Sequential & Simultaneous Multi-Screen Implications
How many screens are you viewing as you read this? While I’d like your complete and undivided attention, chances are you’re viewing more than one screen right now based on recent research from Google, Ipsos and Sterling Brand.
For marketers this is a major challenge since they don’t have their audience’s focused attention. And even if they do have their audience’s attention, it’s likely to be interrupted at anytime by another device. This is one reason content context is important.
To help you better understand current device usage and it’s implications for content marketing, here’s an examination of the research plus seven tactics to maximize multi-screen effectiveness. (Note: This research is consistent with other studies. Here’s how we consume content and social media across devices.)
Sequential device usage
This is device hopping where the user moves from one device to another to accomplish a specific task.
90% of users use multiple screens to accomplish a task over time. Of these, 98% move between multiple screens in one day. The top activities include browsing the Internet, social networking, shopping online and searching for information. Interestingly, consumers have developed a variety of methods to support moving between screens, search, direct navigation and email (link forwarding).
While search is used most often, the other methods are employed a significant proportion of the time.
- Smartphones are where we start most online activities – which isn’t surprising as they are always on devices, always within reach.
- Computers are the starting point for more complex activities, most likely because it puts us in a work frame of mind.
- Tablets are used most often for personal activities such as shopping, trip planning and viewing video.
Simultaneous device usage
This is where one person uses more than one device at a time.
Smartphones are the most frequent companion device. Smartphones are personal devices that enable owners to check information and communicate with others without interfering with their current activity whether it’s work or personal time.
By contrast, television has become background noise and information regardless of whatever else we’re doing whether we’re in our living room or in an airport.
The top three simultaneous activities are email, Internet browsing and social networking. This is consistent with other research such as Nielsen that found the biggest activity on smartphones is email. In part this is driven by corporate use of Blackberries. Further, since social networking consumes over one out of every five minutes online, it’s not surprising that people use otherwise wasted minutes between other activities to check in and catch up with family and friends throughout the day.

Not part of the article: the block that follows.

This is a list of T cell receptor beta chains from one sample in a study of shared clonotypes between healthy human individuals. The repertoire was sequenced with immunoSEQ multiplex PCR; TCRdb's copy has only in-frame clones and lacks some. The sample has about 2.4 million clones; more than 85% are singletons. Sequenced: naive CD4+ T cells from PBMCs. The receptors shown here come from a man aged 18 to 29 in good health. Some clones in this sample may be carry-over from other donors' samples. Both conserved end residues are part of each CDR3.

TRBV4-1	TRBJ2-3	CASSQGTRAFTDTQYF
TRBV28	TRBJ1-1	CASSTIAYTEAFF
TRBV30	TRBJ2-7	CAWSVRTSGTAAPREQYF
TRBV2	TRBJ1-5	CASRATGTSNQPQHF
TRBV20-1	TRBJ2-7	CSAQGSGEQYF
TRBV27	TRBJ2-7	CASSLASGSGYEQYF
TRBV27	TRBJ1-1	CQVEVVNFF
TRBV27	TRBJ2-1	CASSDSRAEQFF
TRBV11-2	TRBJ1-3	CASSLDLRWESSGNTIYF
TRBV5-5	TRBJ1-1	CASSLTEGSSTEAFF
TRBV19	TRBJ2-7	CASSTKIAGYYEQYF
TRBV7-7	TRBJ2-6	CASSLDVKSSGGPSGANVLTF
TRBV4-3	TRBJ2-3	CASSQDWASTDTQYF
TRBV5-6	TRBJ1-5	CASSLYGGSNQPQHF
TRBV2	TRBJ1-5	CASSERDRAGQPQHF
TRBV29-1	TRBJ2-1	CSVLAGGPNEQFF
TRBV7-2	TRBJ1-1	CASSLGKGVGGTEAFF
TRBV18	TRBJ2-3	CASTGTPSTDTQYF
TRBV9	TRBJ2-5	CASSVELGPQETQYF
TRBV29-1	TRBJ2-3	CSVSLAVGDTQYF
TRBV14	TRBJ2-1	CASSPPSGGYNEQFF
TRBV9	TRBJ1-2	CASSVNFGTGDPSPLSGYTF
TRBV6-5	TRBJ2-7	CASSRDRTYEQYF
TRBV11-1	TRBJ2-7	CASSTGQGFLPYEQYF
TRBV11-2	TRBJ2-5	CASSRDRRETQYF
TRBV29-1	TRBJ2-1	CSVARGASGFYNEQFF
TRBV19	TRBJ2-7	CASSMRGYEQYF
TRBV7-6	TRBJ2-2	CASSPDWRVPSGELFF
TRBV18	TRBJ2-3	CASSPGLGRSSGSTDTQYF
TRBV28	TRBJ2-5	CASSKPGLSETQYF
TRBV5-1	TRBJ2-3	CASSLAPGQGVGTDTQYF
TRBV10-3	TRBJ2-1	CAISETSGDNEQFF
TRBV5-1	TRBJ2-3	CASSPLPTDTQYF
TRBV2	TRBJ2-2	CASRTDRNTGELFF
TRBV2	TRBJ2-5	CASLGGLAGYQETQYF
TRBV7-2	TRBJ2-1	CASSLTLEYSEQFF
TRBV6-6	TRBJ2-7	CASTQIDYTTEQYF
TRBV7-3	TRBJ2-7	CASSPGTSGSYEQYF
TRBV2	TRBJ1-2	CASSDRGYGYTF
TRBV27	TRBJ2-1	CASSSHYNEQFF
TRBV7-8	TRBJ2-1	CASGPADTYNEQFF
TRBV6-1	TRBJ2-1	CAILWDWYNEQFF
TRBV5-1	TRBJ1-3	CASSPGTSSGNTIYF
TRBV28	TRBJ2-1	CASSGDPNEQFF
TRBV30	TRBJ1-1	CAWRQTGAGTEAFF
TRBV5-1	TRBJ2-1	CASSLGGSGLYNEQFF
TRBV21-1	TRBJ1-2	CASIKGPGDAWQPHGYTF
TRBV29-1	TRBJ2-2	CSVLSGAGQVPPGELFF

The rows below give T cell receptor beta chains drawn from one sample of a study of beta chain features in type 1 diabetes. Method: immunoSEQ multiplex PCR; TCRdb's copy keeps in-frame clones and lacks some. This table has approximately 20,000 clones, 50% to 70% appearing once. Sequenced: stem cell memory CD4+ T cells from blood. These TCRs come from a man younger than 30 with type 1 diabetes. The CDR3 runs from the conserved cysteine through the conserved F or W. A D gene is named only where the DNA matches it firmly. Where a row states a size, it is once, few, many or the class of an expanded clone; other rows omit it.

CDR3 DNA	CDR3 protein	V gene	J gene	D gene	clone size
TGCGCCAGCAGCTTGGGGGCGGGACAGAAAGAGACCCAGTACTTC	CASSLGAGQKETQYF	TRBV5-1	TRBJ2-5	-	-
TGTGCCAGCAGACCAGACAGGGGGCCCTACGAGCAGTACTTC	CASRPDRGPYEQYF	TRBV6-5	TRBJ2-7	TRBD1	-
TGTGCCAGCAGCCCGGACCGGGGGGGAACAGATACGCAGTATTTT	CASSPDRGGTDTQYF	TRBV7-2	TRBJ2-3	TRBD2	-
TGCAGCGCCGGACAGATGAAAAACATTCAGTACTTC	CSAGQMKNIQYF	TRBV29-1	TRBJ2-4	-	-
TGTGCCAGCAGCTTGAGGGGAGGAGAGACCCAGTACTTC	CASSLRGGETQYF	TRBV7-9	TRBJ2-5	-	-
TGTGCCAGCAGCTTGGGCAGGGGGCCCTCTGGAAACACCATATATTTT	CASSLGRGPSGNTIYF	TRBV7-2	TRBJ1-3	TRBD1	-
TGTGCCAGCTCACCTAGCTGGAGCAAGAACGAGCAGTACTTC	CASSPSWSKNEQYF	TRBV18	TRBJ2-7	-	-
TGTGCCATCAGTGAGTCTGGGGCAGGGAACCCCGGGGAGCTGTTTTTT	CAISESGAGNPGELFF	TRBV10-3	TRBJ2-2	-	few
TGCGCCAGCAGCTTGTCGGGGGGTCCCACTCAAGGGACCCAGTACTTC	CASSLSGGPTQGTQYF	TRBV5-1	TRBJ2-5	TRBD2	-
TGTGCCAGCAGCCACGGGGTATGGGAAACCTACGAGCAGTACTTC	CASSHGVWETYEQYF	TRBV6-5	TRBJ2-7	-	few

Given the availability of at least one other device, we’re able to efficiently get the answer to any question that comes up with a few keystrokes.
- Multi-tasking. 78% of multiple device use is to perform unrelated activities. While handling more than one activity at a time seems more effective, the problem is that it’s not always more efficient as researchers at Stanford discovered.
- Complementary use. 22% of multiple device use is to perform related activities.
7 Content marketing tactics to maximize muiti-screen effectiveness
Increased sequential and simultaneous device usage requires adapting your content marketing to meet the more distracted user’s needs. Here are seven content marketing tactics to maximize multi-screen effectiveness.
- Create focused, bite size content. To ensure your message is conveyed accurately, keep it short and to the point. Test the use of visual content.
- Ensure your content (and/or website) is findable across devices. Search is different from mobile search. Allocate budget to both.
- Display well across devices. Provide readers with equivalent user experience regardless of screen size or format. Don’t assume that your audience is willing to put up with a poorly rendered site on a smartphone or tablet.
- Make it easy for readers to continue content consumption on another device. Think search, navigation and email. This includes saving information that’s recognized across devices. Consider also that your content may “age” differently on different device types.
- Keep email focused and actionable. Email is the top activity users try to accomplish in “found” minutes whether they’re on the go or in front of their television. Therefore, use effective subject lines and enable recipients to take action regardless of device.
- Ensure social media content is device agnostic. Since social media is a top simultaneous activity, there’s a strong chance that participant interaction is on a smartphone or tablet.
- Reduce keystrokes for any activity. Don’t make me type! This is particularly important when users only have a smartphone or tablet available. To this point, ensure that phone numbers, addresses, email and dates are recognized as such to streamline user actions such as tap to call, map, email and calendar.
In today’s multi-screen world, it’s difficult to attract and hold your target audience’s attention since there’s always another distraction within arm’s reach. To this end, ensure that your prospective readers can easily find and consume your content as they move from one device to another.
Have you tested any special tactics to attract your audience’s attention in a multi-screen world? If so, what did you do and what were the results?
Here are some related articles.
- Earlier Ipsos research about device use and trends. (Worth a read)
- How to make the case for content marketing.
- Content Marketing: Social Media, Search & Purchase Process
Photo credit: http://www.flickr.com/photos/jurvetson/7968391918/